Filed Under:  OpEd, Opinion

‘Affluenza’: An illness concocted by the virus of white privilege

30th December 2013   ·   0 Comments

By Tonyaa Weathersbee
Guest Columnist

I guess I should be shocked that a judge and a psychologist in Texas would see a rich white kid as a victim of his privilege before seeing the people he killed as victims of his drunkenness.

But I’m not.

That’s the thing about privilege; it extends to being able to rewrite rules and to turn logic on its head. And that’s what happened in Texas recently, in the case of 16-year-old Ethan Couch. This kid was sloppy drunk, driving 70 mph in a 40 mph zone, and, as a result, killed four people, including a mother and daughter, and severely injured another.

But his parents’ money bought him a good lawyer and a cunning psychologist who told the court that Ethan was a victim of too much privilege; that he had never been reprimanded for his actions in the past and therefore, was not responsible for the deaths that he caused.

Poor Ethan, he said, suffered from “affluenza.” And the judge apparently bought it; instead of sending him to juvenile hall for 20 years with probation eligibility after two years, he gave Ethan 10 years of probation.

I call that white privilege on steroids. But it’s easy to see how things have come to this.

For many years now, white youths and rich white people in general, have been able to get away with crimes that Black people, and especially poor Black people, would be put under the jail for.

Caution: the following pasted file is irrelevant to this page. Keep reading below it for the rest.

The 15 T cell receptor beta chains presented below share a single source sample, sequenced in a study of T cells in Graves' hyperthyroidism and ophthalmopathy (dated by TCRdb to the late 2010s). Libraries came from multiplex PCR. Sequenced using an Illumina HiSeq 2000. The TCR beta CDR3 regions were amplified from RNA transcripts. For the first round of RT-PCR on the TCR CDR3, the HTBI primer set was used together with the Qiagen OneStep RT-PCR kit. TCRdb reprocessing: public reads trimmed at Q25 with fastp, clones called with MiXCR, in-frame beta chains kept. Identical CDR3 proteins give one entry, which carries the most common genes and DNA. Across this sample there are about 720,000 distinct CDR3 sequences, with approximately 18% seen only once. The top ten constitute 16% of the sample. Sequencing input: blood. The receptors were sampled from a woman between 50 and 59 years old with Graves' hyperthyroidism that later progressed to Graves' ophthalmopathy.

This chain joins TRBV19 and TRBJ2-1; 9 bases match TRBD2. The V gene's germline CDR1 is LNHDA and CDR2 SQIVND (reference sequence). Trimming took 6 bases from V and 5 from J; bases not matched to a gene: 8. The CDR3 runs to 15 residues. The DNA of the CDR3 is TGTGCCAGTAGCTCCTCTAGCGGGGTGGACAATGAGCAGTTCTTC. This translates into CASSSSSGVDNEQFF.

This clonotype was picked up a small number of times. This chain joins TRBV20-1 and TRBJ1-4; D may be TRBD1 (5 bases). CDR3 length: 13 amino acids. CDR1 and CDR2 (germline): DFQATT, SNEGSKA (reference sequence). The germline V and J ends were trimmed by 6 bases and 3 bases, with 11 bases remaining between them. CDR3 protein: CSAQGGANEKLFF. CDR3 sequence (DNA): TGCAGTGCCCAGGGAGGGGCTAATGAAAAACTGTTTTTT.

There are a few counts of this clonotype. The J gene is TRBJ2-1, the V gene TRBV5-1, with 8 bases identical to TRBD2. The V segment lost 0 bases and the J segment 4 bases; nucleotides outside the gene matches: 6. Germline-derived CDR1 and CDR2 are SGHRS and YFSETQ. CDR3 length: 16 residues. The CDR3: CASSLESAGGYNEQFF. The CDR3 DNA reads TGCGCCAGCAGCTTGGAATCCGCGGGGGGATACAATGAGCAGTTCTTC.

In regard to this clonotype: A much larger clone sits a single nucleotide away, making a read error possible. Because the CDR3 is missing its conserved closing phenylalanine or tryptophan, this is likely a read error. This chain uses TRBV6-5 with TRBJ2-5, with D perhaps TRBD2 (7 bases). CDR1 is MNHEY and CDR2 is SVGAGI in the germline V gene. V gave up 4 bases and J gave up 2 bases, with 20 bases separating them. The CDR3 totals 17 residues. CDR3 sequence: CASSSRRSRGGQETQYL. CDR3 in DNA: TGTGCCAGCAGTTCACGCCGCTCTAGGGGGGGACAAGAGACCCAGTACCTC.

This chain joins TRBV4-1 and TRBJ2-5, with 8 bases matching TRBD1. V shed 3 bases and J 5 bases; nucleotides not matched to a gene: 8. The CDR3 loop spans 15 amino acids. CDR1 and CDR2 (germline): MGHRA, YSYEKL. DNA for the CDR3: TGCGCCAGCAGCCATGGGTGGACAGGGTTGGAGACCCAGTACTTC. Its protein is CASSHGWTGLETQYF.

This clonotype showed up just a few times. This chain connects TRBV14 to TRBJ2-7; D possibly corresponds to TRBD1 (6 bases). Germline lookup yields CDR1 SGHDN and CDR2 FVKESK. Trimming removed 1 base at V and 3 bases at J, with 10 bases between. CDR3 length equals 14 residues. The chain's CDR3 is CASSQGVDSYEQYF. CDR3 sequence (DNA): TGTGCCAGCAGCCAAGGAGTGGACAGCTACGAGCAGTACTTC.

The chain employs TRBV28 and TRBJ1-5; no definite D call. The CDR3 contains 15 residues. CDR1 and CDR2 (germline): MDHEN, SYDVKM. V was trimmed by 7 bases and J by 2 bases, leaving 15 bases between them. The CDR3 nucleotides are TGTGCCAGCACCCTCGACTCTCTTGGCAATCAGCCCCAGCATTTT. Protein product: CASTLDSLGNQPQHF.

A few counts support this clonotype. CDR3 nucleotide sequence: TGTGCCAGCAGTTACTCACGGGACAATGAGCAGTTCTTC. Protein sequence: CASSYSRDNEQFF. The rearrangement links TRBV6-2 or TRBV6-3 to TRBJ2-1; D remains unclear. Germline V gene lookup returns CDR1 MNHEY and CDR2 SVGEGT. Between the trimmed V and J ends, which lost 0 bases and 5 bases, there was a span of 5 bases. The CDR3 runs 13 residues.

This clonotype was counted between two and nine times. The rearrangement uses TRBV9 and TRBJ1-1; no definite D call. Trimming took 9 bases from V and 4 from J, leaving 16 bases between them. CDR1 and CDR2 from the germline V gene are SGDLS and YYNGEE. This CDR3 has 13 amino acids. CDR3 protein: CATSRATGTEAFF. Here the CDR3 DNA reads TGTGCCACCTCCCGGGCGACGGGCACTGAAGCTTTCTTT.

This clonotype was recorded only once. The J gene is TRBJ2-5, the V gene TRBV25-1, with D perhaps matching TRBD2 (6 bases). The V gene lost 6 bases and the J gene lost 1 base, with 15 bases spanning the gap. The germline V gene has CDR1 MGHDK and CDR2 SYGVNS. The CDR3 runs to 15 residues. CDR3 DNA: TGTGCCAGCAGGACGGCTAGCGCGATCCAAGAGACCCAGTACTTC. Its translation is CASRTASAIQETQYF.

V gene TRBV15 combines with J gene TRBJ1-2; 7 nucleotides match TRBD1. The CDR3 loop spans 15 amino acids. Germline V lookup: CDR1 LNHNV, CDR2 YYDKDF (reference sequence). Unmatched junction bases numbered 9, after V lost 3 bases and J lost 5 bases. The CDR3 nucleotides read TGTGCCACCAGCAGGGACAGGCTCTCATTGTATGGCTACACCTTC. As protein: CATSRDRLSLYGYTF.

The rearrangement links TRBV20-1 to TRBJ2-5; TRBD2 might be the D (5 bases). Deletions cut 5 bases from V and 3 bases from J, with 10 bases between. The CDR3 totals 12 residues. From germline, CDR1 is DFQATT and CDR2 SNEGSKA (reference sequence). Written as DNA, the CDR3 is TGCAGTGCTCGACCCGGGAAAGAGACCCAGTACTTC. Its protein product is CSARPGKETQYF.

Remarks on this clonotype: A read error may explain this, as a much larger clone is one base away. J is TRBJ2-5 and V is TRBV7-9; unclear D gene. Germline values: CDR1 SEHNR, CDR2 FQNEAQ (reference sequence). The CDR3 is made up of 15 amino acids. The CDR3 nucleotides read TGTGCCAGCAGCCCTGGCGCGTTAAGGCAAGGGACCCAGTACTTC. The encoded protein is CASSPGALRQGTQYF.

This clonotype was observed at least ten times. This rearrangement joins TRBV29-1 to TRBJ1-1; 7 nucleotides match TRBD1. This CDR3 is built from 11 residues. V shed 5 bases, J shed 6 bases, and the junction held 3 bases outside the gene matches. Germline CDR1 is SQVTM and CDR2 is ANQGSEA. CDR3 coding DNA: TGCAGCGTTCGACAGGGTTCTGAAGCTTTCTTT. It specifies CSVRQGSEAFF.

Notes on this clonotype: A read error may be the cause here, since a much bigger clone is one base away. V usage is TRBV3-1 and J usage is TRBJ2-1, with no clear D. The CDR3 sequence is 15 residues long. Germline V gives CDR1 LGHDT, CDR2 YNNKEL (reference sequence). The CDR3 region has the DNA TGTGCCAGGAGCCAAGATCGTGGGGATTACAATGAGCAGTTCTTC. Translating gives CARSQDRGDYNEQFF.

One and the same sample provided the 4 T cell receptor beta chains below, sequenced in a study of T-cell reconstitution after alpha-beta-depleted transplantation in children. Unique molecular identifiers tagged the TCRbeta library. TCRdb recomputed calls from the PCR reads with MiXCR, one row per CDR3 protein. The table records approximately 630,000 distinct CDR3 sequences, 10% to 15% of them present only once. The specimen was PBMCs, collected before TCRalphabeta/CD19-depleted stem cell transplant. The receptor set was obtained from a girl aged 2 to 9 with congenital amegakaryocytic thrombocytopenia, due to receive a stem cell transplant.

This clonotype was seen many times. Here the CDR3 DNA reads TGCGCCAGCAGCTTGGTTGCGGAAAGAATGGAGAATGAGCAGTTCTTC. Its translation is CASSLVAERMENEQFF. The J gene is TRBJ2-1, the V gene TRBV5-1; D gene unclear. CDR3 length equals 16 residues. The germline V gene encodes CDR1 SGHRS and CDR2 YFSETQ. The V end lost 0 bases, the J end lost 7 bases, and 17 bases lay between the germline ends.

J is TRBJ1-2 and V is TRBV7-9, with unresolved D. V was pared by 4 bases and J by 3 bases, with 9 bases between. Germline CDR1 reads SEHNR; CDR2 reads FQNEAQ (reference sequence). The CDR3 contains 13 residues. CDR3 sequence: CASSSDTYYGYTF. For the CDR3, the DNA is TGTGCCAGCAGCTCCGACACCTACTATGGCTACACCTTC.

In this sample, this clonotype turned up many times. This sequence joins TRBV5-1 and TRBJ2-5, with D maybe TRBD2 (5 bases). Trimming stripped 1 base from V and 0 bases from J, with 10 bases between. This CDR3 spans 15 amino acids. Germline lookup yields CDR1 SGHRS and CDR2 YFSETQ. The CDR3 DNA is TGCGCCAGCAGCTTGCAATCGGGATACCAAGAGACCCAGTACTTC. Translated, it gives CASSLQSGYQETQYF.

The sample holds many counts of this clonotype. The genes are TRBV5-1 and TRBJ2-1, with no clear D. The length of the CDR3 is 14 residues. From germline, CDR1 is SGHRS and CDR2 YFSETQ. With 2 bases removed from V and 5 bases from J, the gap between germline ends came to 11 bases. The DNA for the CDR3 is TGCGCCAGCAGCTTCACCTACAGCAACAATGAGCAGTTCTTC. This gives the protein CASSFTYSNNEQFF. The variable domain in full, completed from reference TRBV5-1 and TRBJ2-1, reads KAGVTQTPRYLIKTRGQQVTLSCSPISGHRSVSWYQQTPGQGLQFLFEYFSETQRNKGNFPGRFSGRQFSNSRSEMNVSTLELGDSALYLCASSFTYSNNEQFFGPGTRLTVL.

An example: A 2005 Urban League report showed that Black men are three times more likely to be jailed for crimes than white men once they are arrested, and 24.4 percent of Black people arrested that year were incarcerated, compared to 8.3 percent of white men.

Then there’s the media, which tends to portray white youths who shoot up schools and drive drunk or use drugs as being clean-cut kids who went awry, while casting Black youths who get into fights at school, or curse or smoke as hopelessly incorrigible.

What turns logic on its head here is that privilege ought to help parents raise decent kids without the pressures of poverty. If anything, it would make more sense for a poor struggling kid with no options, no access to therapy or to the Betty Ford Center, to succumb to drinking or drugs to deal with the despair he or she sees every day.

And why in the hell is Ethan the victim of his parents not reprimanding him? It’s not as if they are too consumed with survival issues to not take the time to raise him.

But I guess they don’t have to worry about that. A judge has already bought into a psychologist’s asinine diagnosis of privilege being an illness and not an asset.

Eric Boyles, the man who lost his wife and daughter to Ethan’s drunkenness, said that the teenager never apologized or showed remorse for what he did. And why should he? He’s been told that he’s not rude. Just sick.

And so is the system that let him get away with murder.

This article originally published in the December 30, 2013 print edition of The Louisiana Weekly newspaper.

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